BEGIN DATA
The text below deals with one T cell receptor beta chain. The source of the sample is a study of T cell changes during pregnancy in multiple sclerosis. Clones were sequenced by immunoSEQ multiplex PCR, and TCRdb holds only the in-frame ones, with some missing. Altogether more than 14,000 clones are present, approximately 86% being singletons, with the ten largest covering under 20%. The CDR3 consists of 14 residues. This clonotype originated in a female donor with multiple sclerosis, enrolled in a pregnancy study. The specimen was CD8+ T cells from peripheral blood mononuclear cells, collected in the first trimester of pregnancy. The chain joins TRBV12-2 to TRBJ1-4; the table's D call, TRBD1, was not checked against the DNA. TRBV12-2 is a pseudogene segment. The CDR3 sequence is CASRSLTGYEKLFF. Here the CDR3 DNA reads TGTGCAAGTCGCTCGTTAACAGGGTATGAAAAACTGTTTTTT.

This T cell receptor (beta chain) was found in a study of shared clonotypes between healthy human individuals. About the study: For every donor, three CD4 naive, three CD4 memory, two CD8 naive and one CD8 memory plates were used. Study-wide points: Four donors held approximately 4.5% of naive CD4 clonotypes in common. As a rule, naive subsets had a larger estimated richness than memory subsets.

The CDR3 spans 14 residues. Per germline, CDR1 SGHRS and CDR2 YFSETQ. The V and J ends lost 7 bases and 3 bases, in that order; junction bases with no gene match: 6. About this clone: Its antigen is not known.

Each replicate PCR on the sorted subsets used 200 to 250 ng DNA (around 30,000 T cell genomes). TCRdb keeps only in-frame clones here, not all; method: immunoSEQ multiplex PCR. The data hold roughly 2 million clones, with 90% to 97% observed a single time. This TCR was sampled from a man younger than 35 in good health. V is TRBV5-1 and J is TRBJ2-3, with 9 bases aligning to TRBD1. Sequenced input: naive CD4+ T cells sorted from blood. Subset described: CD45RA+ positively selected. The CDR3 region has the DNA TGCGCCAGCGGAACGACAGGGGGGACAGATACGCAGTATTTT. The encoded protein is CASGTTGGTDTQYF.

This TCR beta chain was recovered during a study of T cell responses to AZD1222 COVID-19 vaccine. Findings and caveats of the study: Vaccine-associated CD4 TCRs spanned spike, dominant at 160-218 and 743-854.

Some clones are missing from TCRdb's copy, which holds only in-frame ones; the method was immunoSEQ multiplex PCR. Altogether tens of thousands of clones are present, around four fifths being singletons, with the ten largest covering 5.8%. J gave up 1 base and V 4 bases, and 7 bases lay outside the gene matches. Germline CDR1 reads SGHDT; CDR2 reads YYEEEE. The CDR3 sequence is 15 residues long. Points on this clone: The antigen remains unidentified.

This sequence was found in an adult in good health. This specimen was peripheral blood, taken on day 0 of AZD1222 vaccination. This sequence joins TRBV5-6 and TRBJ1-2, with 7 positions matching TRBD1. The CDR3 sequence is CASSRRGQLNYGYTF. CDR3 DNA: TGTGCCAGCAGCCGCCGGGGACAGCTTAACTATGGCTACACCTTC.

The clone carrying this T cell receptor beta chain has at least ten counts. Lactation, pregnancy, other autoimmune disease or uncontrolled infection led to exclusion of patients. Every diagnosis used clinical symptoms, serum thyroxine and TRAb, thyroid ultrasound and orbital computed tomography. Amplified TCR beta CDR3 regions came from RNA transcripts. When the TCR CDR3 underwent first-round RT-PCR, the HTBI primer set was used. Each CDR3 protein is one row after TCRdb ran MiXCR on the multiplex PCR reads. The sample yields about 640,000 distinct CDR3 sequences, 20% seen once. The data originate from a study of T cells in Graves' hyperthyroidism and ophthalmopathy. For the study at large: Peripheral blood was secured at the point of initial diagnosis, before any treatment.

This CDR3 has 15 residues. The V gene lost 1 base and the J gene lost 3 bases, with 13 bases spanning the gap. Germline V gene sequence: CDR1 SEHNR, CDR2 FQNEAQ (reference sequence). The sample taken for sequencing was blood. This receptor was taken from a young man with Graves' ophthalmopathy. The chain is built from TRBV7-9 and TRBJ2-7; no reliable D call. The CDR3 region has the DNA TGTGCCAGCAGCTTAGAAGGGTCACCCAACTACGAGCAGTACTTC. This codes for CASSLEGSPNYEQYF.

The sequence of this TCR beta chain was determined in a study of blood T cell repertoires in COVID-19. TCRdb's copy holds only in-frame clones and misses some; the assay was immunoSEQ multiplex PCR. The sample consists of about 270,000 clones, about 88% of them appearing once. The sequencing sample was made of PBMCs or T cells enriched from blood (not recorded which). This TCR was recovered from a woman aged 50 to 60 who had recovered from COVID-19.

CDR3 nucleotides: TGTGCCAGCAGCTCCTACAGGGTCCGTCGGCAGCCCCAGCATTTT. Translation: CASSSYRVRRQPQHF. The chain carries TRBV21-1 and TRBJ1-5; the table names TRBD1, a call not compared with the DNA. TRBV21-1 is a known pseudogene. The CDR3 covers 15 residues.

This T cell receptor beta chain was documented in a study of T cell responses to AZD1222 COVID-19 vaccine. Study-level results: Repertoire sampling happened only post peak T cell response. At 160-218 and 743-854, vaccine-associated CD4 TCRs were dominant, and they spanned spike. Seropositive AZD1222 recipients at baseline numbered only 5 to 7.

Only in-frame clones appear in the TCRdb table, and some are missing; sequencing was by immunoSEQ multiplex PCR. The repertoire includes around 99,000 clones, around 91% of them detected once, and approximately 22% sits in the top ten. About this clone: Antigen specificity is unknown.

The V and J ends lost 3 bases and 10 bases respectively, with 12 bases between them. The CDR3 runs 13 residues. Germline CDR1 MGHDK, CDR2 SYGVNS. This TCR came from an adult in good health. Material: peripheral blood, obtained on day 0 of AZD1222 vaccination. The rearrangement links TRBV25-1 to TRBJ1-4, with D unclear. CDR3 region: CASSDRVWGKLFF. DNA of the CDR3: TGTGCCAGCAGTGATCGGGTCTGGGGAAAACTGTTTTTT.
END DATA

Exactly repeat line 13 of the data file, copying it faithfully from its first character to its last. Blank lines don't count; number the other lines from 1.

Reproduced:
Only in-frame clones appear in the TCRdb table, and some are missing; sequencing was by immunoSEQ multiplex PCR. The repertoire includes around 99,000 clones, around 91% of them detected once, and approximately 22% sits in the top ten. About this clone: Antigen specificity is unknown.